If you are worried about the box, it’s best to put more padding in it, reinforce the box, or put it insode another box. Look at how fragile items like Tv’s or lamps come from the store. They are tightly packed to avoid damage in the first place. They usually have several layers and different boxes inside the main box. So for example, if you have a box of dishes still packed from a wedding present, it makes sense to put it in a bigger box with additional cushioning materials, and now you have a fairly resilient package.
Professional movers are not going to handle boxes roughly on purpose. We treat all boxes with care. But your load is going to move around. Slapping a fragile sticker on an improperly packed box and then blaming the movers if it sustains damage is not good. Pack it right.
11. You can usually leave the dresser drawers full.
as long as the items aren’t going to roll around, for local moves, we generally leave clothes in the dressers. I wouldn’t leave jewelry or perfume bottles in nightstand because they can break.
12. Please, please, don’t leave boxes open on the top with stuff sticking out.
If the items exceed the height of the box, grab the same size box and flip it over on top. Telescope the two together and tape it down. Now you have a box that is structurally sound and the items are not going to spill all over the place. And the movers won’t hate you.
12. Pack a parts box.
Preferably, if you take apart furniture, you want to put the pieces right back where they came from. Like if you take bolts out of a table, try to put them back in the same table. Some won;t go back in, so you want to put those in a ziplock bag, label them and put together a parts box with all those parts. Label it clearly and put it on the truck last so it comes out first.
13. Avoid Lowe’s large, green, regular strength boxes.
Lowes has an affordable line of boxes and then a heavy-duty line. The problem with the large, light green boxes pictured here, is that they are really weak and the wrong size on top. they are 18″ x 24″, and most medium, 3 cubic foot boxes are 18″ x 18″on top, meaning these boxes leave a 6 inch gap, often causing them to collapse under the weight of the box on top.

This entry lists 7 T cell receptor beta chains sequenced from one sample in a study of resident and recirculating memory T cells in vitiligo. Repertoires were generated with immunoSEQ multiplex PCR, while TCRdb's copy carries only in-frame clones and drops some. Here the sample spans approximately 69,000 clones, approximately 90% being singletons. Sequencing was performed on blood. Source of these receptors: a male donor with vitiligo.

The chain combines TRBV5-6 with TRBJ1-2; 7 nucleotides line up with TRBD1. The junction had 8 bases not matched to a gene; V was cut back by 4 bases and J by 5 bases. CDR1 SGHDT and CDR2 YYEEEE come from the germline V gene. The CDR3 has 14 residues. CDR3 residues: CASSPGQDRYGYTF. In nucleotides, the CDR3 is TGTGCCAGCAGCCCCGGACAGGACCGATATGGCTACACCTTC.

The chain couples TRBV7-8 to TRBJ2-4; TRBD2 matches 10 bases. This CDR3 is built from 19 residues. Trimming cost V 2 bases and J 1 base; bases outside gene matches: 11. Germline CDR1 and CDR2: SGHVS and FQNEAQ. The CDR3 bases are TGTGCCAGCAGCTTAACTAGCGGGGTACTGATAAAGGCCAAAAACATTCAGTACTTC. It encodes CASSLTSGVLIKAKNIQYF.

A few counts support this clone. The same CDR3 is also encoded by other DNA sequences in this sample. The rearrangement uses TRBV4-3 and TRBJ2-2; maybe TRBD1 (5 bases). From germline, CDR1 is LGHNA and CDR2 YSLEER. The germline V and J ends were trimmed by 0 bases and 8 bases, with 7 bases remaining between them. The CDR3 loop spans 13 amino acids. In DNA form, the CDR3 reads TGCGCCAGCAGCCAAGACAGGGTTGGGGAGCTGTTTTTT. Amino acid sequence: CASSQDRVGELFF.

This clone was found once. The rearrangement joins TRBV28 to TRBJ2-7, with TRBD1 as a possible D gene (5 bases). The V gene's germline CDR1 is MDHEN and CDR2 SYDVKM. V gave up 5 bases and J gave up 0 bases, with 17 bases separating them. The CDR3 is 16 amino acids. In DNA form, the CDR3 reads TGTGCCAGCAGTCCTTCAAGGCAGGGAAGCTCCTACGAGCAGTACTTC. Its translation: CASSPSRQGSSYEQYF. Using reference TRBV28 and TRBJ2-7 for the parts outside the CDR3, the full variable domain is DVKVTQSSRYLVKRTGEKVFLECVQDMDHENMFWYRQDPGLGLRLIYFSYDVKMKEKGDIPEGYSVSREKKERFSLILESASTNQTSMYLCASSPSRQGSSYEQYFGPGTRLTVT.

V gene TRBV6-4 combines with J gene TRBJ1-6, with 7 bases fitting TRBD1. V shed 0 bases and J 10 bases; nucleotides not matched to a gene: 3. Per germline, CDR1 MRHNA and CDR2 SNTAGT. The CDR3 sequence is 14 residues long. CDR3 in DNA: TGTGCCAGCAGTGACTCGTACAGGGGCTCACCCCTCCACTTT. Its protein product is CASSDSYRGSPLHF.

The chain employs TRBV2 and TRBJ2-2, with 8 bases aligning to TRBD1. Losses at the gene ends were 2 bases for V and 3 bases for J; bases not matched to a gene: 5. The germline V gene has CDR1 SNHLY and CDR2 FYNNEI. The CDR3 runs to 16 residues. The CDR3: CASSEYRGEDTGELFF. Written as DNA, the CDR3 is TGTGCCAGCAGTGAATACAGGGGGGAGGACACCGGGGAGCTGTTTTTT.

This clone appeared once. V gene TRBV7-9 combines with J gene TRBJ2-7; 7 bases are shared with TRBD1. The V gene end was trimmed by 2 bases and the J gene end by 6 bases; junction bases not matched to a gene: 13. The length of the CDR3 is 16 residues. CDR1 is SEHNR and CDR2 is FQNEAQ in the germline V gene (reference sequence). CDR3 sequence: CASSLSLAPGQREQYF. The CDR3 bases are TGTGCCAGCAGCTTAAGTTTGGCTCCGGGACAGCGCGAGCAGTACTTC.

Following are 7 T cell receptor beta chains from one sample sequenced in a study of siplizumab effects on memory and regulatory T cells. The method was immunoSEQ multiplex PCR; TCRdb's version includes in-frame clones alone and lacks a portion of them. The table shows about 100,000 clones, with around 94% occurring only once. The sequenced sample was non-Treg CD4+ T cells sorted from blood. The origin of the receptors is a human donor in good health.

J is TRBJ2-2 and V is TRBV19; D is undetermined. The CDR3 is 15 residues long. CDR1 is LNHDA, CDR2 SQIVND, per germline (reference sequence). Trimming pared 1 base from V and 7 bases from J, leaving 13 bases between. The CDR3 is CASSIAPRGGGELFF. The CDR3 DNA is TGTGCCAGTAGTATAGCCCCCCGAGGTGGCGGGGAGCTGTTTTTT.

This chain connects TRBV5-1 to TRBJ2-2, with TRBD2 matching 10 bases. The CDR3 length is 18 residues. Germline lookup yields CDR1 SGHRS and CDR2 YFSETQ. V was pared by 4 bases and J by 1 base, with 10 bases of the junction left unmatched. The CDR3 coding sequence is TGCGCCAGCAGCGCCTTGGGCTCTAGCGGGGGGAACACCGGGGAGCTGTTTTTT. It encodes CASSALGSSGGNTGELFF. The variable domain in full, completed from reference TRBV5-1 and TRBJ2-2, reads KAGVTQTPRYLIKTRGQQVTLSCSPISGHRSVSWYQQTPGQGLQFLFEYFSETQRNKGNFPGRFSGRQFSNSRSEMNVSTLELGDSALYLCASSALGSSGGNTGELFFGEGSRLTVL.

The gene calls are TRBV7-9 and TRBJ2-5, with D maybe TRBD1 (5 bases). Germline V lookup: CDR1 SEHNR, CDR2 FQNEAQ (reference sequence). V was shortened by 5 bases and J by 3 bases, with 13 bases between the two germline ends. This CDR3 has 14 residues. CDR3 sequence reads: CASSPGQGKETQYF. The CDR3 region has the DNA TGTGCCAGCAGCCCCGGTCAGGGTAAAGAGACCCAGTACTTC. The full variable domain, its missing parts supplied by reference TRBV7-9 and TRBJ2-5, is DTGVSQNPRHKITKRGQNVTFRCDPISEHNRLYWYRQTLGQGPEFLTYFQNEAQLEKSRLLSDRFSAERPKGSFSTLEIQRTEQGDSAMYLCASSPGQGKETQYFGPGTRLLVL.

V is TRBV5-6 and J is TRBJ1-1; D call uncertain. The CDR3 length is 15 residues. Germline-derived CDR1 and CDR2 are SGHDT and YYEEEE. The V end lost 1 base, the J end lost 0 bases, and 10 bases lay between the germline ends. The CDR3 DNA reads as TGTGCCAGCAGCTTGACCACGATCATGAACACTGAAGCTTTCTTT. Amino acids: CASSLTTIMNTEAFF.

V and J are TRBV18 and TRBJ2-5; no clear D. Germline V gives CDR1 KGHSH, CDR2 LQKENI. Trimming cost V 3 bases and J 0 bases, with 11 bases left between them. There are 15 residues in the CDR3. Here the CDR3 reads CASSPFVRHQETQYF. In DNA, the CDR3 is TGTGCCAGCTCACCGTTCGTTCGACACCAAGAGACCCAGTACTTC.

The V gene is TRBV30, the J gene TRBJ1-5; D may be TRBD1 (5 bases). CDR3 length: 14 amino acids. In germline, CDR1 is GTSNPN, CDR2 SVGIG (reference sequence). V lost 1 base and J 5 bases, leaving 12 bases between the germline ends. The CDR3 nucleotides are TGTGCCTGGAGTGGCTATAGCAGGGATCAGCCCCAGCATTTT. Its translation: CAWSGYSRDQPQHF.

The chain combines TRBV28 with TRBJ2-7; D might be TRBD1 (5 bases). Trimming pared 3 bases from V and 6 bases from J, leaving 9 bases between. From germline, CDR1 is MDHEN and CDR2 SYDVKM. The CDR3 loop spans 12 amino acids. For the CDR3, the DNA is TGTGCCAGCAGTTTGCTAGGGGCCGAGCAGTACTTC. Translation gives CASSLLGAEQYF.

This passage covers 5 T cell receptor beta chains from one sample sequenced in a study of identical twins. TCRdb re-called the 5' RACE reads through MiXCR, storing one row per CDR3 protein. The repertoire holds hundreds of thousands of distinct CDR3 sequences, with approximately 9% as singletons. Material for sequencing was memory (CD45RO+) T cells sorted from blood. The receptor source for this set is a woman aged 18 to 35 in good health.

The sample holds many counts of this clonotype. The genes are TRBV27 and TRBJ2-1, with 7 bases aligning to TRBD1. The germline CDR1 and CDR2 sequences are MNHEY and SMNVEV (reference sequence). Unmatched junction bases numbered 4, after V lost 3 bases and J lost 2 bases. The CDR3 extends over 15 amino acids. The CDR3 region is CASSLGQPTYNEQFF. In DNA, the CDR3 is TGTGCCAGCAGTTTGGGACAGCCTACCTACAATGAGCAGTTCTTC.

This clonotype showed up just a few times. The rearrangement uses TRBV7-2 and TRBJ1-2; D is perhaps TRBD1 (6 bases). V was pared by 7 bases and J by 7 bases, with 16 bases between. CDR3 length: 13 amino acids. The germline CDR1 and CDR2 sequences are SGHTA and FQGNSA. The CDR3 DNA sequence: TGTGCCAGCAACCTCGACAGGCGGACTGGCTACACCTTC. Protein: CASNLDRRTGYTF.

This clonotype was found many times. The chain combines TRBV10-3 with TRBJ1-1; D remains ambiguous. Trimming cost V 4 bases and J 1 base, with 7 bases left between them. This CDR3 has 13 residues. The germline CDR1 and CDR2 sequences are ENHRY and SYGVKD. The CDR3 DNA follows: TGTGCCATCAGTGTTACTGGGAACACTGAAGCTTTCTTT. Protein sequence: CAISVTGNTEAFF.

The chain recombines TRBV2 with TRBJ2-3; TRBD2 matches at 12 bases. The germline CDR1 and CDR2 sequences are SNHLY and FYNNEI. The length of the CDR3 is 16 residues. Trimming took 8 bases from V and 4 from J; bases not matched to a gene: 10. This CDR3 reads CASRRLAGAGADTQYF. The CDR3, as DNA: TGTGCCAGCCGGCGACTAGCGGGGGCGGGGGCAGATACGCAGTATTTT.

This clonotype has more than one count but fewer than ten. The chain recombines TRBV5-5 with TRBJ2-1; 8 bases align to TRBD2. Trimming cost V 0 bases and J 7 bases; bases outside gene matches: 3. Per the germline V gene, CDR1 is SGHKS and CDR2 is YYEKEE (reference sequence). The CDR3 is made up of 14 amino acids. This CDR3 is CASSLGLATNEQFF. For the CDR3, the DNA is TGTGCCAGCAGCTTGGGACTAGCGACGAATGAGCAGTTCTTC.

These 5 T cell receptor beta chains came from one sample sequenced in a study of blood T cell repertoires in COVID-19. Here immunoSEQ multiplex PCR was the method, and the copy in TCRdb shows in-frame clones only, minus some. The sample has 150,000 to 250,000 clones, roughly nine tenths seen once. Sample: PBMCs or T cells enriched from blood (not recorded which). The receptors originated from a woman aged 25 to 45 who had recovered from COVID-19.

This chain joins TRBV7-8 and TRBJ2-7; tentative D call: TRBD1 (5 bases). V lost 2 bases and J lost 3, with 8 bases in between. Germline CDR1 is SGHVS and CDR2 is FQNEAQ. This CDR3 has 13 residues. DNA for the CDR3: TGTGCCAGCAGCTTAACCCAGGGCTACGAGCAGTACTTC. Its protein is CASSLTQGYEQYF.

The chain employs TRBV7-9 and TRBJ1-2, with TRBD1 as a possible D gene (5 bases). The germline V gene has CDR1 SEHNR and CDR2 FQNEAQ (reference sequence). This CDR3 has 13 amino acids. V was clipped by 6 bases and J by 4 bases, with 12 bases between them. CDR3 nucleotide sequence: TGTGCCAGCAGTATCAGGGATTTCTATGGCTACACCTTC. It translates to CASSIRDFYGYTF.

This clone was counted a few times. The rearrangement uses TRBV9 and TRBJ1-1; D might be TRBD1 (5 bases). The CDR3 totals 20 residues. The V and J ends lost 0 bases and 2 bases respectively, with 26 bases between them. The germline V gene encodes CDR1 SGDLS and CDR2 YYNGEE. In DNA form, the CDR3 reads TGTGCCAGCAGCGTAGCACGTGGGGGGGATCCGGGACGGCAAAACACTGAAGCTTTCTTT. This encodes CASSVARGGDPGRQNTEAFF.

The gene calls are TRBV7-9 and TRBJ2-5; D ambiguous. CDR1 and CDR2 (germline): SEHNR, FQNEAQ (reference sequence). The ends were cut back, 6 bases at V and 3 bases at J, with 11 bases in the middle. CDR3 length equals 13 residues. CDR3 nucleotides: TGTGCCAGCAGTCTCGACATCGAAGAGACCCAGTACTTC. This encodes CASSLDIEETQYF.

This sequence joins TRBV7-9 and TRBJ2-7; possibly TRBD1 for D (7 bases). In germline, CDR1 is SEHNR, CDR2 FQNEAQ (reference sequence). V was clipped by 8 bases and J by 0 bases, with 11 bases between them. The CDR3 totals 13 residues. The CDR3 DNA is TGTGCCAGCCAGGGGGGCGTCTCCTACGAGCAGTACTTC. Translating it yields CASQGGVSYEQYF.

1. Drain the gas and oil from the lawn equipment.
Gasoline and oil can ruin furniture and clothes if it spills out.
2. Fold down the handles on the lawn mower and empty the grass catcher.
We often are asked to move lawn mowers with plenty of grass still in it.
3. Take the wheels off the bikes.
1. Put the pieces back where they go if you can.
This means, if it take apart a table, and the bolts are permanently affixed to the table legs, I put the washers and nuts back on the legs when they are removed from the table. Same with beds, although most beds don’t have many removable pieces. Most beds snap together, with no need to remove hardware.
2. If you can’t put the pieces back in, put them in a ziplock bag.
We then label the ziplock bag and tape them securely to the same piece with clear tape and tape them securely to the same piece with clear tape. If I cant’s do that, I put it in a parts box.
Moving with a UHaul
1. Rent plenty of blankets.
You need 1 or 2 blankets for each piece of furniture you want protected. You need more than you think. A dining room table with 6 chairs needs 10. A bed generally needs 4 or 5. You can also save you own blankets and use them or buy bulk blankets from Goodwill.
2. Bases, boxes, BS.
When you are loading a moving truck, the object is to use all the space and keep the load from moving around. This is how you do it. First, put the bases on. Bases are solid pieces of furniture that you can stack on top of. Then, add boxes to create another flat, level surface about shoulder height. If there is a mom’s attic, you already have a flat surface about shoulder height. Then put unwieldy and odd-shaped objects up here. I call this B.S., Bulky. Stuff. Some movers call it chowder. It’s the lump items, anything that isn’t boxes or bases. Garbage bags, if you are unlucky enough to have to pack them, can go in the B.S. layer.
3. Put all the unwieldy items in the “Mom’s Attic”
You want to put all the garbage bags, luggage, chairs, and other unwieldy and odd-shaped items in the overhead cab portion and get rid of them early. Otherwise, you’ll be stuck with a bunch of unpackable items at the end.
4. Use all the space in the truck, and then some.
If you stack properly, you can use all the space in the truck. If you run completely out of space, you can pull the ramp out and put all the mattresses on the ramp. You’d have to wrap the mattresses in plastic wrap if you are moving in inclement weather. I’ve gone from Colorado to Pennsylvania with 6 mattresses on the back, fully wrapped up in plastic and tarped, of course.
5. Don’t pack the boxes first.
You don’t want a bunch of hard to pack items at the end. You want to pack bases, boxes, b.s., like I described above, using only as many boxes as you need to to make the tier level. Having a only a bunch of boxes at the end is ideal. That way if the load overflows it’s easy to fit into a trailer or in a car. If you save bulky and unwieldy items till the end, like chairs, bikes, and lawn furniture, good luck trying to get that stuff in a trailer or car.
1. Call around and ask if they’ll price match.